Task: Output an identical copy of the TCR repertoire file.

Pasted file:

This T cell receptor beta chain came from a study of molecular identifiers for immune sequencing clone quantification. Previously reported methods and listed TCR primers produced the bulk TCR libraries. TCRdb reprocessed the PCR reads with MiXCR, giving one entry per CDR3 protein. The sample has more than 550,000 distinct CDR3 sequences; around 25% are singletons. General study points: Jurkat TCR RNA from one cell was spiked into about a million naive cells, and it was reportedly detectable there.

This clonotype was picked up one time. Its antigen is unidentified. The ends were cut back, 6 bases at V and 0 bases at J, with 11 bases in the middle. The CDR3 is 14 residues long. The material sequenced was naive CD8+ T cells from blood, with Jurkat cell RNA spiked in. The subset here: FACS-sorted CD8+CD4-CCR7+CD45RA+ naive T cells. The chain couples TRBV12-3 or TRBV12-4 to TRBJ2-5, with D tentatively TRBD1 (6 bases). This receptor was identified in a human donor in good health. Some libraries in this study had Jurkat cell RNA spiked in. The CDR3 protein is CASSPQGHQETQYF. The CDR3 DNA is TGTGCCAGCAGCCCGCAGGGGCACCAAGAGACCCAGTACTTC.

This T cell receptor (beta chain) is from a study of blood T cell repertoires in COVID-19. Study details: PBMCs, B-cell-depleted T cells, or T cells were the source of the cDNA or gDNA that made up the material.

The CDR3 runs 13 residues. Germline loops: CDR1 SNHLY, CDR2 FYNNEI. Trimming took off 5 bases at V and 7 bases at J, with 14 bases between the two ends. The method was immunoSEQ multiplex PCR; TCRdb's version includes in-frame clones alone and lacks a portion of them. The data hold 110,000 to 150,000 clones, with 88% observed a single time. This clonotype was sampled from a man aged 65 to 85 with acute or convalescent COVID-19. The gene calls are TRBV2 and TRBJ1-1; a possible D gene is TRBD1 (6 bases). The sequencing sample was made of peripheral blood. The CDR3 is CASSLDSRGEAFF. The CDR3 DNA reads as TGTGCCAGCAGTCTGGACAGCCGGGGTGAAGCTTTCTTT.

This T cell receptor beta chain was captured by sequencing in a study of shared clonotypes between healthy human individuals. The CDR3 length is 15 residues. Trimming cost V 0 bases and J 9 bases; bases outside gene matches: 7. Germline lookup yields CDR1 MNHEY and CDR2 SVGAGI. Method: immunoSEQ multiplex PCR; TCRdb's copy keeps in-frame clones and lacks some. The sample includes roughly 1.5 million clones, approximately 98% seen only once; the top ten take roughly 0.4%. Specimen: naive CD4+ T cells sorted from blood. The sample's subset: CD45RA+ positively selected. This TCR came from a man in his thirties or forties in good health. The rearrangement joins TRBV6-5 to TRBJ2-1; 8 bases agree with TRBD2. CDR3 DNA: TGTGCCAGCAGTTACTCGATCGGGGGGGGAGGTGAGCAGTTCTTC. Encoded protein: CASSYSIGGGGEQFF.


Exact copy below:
This T cell receptor beta chain came from a study of molecular identifiers for immune sequencing clone quantification. Previously reported methods and listed TCR primers produced the bulk TCR libraries. TCRdb reprocessed the PCR reads with MiXCR, giving one entry per CDR3 protein. The sample has more than 550,000 distinct CDR3 sequences; around 25% are singletons. General study points: Jurkat TCR RNA from one cell was spiked into about a million naive cells, and it was reportedly detectable there.

This clonotype was picked up one time. Its antigen is unidentified. The ends were cut back, 6 bases at V and 0 bases at J, with 11 bases in the middle. The CDR3 is 14 residues long. The material sequenced was naive CD8+ T cells from blood, with Jurkat cell RNA spiked in. The subset here: FACS-sorted CD8+CD4-CCR7+CD45RA+ naive T cells. The chain couples TRBV12-3 or TRBV12-4 to TRBJ2-5, with D tentatively TRBD1 (6 bases). This receptor was identified in a human donor in good health. Some libraries in this study had Jurkat cell RNA spiked in. The CDR3 protein is CASSPQGHQETQYF. The CDR3 DNA is TGTGCCAGCAGCCCGCAGGGGCACCAAGAGACCCAGTACTTC.

This T cell receptor (beta chain) is from a study of blood T cell repertoires in COVID-19. Study details: PBMCs, B-cell-depleted T cells, or T cells were the source of the cDNA or gDNA that made up the material.

The CDR3 runs 13 residues. Germline loops: CDR1 SNHLY, CDR2 FYNNEI. Trimming took off 5 bases at V and 7 bases at J, with 14 bases between the two ends. The method was immunoSEQ multiplex PCR; TCRdb's version includes in-frame clones alone and lacks a portion of them. The data hold 110,000 to 150,000 clones, with 88% observed a single time. This clonotype was sampled from a man aged 65 to 85 with acute or convalescent COVID-19. The gene calls are TRBV2 and TRBJ1-1; a possible D gene is TRBD1 (6 bases). The sequencing sample was made of peripheral blood. The CDR3 is CASSLDSRGEAFF. The CDR3 DNA reads as TGTGCCAGCAGTCTGGACAGCCGGGGTGAAGCTTTCTTT.

This T cell receptor beta chain was captured by sequencing in a study of shared clonotypes between healthy human individuals. The CDR3 length is 15 residues. Trimming cost V 0 bases and J 9 bases; bases outside gene matches: 7. Germline lookup yields CDR1 MNHEY and CDR2 SVGAGI. Method: immunoSEQ multiplex PCR; TCRdb's copy keeps in-frame clones and lacks some. The sample includes roughly 1.5 million clones, approximately 98% seen only once; the top ten take roughly 0.4%. Specimen: naive CD4+ T cells sorted from blood. The sample's subset: CD45RA+ positively selected. This TCR came from a man in his thirties or forties in good health. The rearrangement joins TRBV6-5 to TRBJ2-1; 8 bases agree with TRBD2. CDR3 DNA: TGTGCCAGCAGTTACTCGATCGGGGGGGGAGGTGAGCAGTTCTTC. Encoded protein: CASSYSIGGGGEQFF.